Telsiai (Telšiai) in Lithuania rests on seven hills and embraces upper Lake Mastis from east to west. Its name comes from the tiny Telše river which flows into the lake, though legend has it that a war-hero named Džiugas (also known as Telšys) founded Telsiai.
The city center is a urbanistic monument and occupies the highest hill, Insula, along the principal Respublikos St. Vilniaus Hills remains on the peripheral east side of the city and was the site of the first Telšiai sanctuary (15th century). A Telsiai estate is mentioned in 1450.
In the beginning of the 17th century Telšiai elder Paul Saphieha invited the Franciscans to the area. They lived in a wooden monastery building until the latter half of the 18th century, when they built the Church of St. Anthony of Padua (1765) and a two-story residence on Insula Hill.
The church was given cathedral status in 1926 with the founding of the Telšiai diocese. The sanctuary has a two-tier central altar, a second floor gallery, and original side altars a pulpit. A painting of St. Anthony hangs on the second tier of the high altar.
The city became the cultural center of Samogitia during the latter half of the 18th and the beginning of the 19th century thanks to the work of the Franciscan friars. Their monastery school was especially well-known. With the founding of the diocese, the monastery buildings converted into a seminary which functioned until 1946, and again from 1989. A Neo-Classicist bishops' residence appeared in 1929.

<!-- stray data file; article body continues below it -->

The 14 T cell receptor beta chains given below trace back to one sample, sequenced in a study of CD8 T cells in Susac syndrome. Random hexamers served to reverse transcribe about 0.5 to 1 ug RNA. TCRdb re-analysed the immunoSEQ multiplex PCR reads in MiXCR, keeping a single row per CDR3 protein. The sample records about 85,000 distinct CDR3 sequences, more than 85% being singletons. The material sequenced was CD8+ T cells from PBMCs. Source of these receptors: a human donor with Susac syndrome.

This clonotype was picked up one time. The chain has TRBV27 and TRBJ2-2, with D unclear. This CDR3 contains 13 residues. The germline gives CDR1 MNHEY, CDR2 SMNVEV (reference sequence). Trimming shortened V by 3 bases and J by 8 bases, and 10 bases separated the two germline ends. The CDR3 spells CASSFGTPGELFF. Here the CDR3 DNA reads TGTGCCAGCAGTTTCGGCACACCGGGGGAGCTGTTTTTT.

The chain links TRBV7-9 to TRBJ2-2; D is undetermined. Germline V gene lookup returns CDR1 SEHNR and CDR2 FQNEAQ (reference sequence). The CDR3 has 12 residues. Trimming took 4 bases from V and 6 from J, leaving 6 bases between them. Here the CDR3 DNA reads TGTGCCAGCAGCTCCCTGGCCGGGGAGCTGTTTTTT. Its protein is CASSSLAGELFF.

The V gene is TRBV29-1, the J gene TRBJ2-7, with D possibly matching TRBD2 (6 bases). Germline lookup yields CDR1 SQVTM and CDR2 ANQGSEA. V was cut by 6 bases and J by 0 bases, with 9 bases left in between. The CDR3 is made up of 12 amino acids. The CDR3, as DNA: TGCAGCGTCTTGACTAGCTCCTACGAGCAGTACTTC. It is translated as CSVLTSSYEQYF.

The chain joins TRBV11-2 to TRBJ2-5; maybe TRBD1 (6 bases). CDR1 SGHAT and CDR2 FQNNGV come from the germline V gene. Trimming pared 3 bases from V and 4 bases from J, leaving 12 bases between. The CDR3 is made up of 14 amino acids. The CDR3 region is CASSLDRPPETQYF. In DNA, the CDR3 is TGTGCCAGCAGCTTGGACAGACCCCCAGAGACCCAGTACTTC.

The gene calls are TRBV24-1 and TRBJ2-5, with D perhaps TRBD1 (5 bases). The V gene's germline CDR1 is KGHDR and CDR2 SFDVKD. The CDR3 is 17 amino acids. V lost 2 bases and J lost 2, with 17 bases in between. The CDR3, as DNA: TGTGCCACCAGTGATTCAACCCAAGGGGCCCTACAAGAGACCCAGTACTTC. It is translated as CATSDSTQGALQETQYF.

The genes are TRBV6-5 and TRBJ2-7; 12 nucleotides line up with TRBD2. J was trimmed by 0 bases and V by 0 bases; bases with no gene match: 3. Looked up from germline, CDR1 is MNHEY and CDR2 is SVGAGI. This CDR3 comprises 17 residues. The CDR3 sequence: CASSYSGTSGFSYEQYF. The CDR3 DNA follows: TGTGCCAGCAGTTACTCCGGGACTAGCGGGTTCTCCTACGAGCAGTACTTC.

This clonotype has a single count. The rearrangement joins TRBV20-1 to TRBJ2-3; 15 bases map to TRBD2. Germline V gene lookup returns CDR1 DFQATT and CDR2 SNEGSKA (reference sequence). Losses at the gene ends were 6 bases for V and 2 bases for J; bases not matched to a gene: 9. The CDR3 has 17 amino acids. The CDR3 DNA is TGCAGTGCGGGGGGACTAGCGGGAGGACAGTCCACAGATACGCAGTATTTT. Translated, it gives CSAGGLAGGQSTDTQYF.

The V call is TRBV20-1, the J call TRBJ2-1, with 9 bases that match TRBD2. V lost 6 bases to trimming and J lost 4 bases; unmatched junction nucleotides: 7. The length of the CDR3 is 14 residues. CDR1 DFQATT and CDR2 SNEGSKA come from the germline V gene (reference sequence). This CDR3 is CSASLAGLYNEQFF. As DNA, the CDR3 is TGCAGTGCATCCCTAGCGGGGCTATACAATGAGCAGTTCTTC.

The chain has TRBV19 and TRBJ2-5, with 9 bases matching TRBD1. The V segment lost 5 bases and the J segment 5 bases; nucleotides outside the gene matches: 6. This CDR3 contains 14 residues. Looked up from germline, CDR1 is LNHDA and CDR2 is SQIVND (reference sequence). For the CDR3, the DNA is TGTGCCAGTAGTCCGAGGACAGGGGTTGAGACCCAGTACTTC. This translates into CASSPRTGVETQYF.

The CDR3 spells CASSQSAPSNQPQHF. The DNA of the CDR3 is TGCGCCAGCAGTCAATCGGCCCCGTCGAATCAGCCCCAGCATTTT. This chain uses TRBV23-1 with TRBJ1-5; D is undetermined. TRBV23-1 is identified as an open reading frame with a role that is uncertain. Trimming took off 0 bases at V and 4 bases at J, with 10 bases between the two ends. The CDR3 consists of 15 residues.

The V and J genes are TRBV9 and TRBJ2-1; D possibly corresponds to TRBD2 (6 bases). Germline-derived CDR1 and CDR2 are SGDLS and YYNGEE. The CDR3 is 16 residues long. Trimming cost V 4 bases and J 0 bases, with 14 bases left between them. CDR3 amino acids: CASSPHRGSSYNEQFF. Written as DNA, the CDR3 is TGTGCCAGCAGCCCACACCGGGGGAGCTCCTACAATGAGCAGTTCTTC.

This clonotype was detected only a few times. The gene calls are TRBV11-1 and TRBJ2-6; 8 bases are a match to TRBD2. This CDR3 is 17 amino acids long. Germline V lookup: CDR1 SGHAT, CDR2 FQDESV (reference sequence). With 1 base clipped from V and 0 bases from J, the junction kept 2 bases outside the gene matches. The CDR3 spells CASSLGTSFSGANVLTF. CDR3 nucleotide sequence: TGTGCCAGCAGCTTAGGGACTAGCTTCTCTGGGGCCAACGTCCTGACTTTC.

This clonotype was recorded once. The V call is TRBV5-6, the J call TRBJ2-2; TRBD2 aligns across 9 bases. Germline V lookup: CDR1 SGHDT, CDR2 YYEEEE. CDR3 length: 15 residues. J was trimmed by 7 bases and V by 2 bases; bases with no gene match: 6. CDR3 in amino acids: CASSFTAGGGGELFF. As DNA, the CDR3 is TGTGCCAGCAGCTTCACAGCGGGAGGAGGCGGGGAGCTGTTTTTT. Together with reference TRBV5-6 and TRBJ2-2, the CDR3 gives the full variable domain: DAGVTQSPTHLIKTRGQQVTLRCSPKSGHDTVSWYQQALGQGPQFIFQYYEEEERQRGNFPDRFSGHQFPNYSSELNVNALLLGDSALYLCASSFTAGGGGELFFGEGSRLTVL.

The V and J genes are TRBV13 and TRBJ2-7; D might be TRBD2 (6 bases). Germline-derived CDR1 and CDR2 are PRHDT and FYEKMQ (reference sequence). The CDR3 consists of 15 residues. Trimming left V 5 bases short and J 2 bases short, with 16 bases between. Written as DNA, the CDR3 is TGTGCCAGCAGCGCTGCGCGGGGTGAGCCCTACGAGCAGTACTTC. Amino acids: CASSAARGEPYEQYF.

Various institutions used the complex during the Soviet occupation. It returned to the Church after independence.
Modern Day Telsiai
The Samogitian Alka museum stands on the edge of the lake (Muziejaus Street 31). Its collections give a well-rounded introduction to the Telšiai environs - its nature, archaeology, history, folklore and estate culture. At number 88 on the same street is the house, decorated with eastern symbols and ornaments, of artist Alfredas Jonušas.
On display in the Japanese corner of his garden are models and copies of famous Japanese monuments. There is also a tea house. A sign further along the street point towards the Samogitian village museum which occupies 15 ha on the edge of Lake Mastis. The museum has 16 buildings from the end of the 19th and the beginning of the 20th century with historical exhibits from Samogitian daily life.